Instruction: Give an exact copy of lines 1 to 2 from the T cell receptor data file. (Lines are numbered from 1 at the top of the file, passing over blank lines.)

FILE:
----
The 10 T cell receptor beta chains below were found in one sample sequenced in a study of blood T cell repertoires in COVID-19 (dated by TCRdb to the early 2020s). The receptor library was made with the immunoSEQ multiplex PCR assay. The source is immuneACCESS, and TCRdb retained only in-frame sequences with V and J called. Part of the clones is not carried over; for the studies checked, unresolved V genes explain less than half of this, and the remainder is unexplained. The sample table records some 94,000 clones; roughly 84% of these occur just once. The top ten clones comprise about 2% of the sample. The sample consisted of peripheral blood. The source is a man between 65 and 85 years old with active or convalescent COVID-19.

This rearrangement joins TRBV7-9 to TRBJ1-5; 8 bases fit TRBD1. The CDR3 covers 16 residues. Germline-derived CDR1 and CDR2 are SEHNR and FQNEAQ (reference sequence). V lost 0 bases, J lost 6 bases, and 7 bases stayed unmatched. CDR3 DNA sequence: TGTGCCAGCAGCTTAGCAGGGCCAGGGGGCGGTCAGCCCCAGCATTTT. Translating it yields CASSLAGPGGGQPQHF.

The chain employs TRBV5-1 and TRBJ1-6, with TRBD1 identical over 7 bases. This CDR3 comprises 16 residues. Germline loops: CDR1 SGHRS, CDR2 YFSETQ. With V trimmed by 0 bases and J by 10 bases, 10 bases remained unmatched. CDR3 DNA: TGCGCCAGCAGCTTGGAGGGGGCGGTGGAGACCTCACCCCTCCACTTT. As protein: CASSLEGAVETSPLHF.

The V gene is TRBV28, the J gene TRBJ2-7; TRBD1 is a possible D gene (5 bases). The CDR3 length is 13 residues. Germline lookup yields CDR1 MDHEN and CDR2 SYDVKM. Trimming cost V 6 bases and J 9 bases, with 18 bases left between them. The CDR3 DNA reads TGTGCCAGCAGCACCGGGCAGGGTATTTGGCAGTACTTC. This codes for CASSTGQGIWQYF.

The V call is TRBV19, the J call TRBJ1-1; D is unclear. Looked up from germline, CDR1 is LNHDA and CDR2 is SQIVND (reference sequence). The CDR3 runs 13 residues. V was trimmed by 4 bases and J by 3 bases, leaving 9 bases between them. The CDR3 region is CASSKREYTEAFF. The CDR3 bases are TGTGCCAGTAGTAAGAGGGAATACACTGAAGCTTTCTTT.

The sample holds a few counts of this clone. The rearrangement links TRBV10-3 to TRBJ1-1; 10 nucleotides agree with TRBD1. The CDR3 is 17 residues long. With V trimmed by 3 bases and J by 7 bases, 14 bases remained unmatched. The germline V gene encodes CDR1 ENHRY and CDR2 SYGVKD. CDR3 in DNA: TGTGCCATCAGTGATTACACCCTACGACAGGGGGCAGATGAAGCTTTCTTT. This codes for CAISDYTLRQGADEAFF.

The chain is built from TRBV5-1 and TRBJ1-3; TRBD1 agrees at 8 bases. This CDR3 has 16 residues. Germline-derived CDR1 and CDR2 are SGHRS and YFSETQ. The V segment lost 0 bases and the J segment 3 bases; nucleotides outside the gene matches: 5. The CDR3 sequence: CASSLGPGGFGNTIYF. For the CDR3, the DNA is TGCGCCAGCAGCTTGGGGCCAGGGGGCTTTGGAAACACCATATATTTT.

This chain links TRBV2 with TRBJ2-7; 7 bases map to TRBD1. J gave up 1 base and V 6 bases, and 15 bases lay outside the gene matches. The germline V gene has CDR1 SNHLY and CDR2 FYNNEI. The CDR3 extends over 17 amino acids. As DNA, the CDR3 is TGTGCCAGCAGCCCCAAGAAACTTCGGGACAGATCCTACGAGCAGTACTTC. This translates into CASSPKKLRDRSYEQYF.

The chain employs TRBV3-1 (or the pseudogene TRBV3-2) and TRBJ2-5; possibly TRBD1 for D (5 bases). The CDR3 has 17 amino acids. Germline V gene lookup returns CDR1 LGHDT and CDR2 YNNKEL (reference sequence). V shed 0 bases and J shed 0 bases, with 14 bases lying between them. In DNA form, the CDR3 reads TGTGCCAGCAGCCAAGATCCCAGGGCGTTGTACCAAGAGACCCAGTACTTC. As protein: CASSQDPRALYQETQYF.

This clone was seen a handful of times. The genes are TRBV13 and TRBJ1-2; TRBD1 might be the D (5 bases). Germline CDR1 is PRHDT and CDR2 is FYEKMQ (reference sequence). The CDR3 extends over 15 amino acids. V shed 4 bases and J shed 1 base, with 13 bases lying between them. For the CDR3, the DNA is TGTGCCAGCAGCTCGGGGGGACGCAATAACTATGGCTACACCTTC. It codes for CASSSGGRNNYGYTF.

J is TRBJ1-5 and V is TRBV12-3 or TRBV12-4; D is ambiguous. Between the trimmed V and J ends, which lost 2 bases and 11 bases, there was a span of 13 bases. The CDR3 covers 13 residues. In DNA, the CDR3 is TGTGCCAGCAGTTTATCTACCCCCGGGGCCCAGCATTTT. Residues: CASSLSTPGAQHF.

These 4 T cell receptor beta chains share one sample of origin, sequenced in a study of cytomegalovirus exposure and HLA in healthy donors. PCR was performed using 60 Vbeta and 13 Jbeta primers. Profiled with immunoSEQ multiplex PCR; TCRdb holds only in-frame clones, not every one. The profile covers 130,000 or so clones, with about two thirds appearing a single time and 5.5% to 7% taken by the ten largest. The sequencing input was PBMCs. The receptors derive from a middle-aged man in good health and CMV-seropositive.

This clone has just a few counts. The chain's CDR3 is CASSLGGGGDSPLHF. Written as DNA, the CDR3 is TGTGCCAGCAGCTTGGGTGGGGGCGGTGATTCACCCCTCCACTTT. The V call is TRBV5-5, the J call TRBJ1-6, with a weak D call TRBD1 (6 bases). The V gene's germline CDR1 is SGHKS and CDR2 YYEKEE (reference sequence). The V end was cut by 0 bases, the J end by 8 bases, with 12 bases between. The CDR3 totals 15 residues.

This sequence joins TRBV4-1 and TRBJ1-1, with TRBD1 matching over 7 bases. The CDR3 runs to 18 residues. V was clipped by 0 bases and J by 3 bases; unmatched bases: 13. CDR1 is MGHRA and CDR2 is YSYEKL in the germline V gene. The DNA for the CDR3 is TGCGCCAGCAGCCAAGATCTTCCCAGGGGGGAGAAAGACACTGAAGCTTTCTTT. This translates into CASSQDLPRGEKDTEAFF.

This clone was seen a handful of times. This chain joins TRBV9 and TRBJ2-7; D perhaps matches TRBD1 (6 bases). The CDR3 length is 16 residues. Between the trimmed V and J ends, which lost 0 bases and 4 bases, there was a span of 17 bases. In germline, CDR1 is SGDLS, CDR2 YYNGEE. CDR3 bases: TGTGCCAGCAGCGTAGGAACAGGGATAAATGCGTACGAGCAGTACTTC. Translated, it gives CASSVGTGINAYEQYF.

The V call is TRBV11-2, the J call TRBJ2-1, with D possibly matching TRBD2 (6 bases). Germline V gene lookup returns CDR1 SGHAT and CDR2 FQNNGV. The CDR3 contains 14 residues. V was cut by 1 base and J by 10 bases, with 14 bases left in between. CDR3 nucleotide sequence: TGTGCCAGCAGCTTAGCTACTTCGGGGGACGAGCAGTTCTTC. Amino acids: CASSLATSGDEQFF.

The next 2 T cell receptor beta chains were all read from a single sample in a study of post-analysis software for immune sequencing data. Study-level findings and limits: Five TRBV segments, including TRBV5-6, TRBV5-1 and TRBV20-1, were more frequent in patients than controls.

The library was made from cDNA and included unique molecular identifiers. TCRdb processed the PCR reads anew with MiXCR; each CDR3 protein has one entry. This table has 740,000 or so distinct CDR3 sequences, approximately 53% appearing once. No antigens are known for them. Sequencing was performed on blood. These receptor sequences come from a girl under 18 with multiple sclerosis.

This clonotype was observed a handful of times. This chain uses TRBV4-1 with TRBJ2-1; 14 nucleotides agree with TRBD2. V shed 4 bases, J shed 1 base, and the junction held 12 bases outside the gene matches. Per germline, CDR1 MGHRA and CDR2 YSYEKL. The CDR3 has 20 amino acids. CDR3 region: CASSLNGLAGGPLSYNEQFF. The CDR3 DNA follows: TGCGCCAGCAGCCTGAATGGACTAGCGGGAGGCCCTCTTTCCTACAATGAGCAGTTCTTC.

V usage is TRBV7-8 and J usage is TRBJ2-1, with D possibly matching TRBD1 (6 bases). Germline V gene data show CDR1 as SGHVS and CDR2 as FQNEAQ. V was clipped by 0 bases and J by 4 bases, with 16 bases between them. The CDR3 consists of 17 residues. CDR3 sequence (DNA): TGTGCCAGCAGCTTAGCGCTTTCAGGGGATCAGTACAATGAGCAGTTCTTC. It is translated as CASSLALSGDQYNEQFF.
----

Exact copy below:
The 10 T cell receptor beta chains below were found in one sample sequenced in a study of blood T cell repertoires in COVID-19 (dated by TCRdb to the early 2020s). The receptor library was made with the immunoSEQ multiplex PCR assay. The source is immuneACCESS, and TCRdb retained only in-frame sequences with V and J called. Part of the clones is not carried over; for the studies checked, unresolved V genes explain less than half of this, and the remainder is unexplained. The sample table records some 94,000 clones; roughly 84% of these occur just once. The top ten clones comprise about 2% of the sample. The sample consisted of peripheral blood. The source is a man between 65 and 85 years old with active or convalescent COVID-19.

This rearrangement joins TRBV7-9 to TRBJ1-5; 8 bases fit TRBD1. The CDR3 covers 16 residues. Germline-derived CDR1 and CDR2 are SEHNR and FQNEAQ (reference sequence). V lost 0 bases, J lost 6 bases, and 7 bases stayed unmatched. CDR3 DNA sequence: TGTGCCAGCAGCTTAGCAGGGCCAGGGGGCGGTCAGCCCCAGCATTTT. Translating it yields CASSLAGPGGGQPQHF.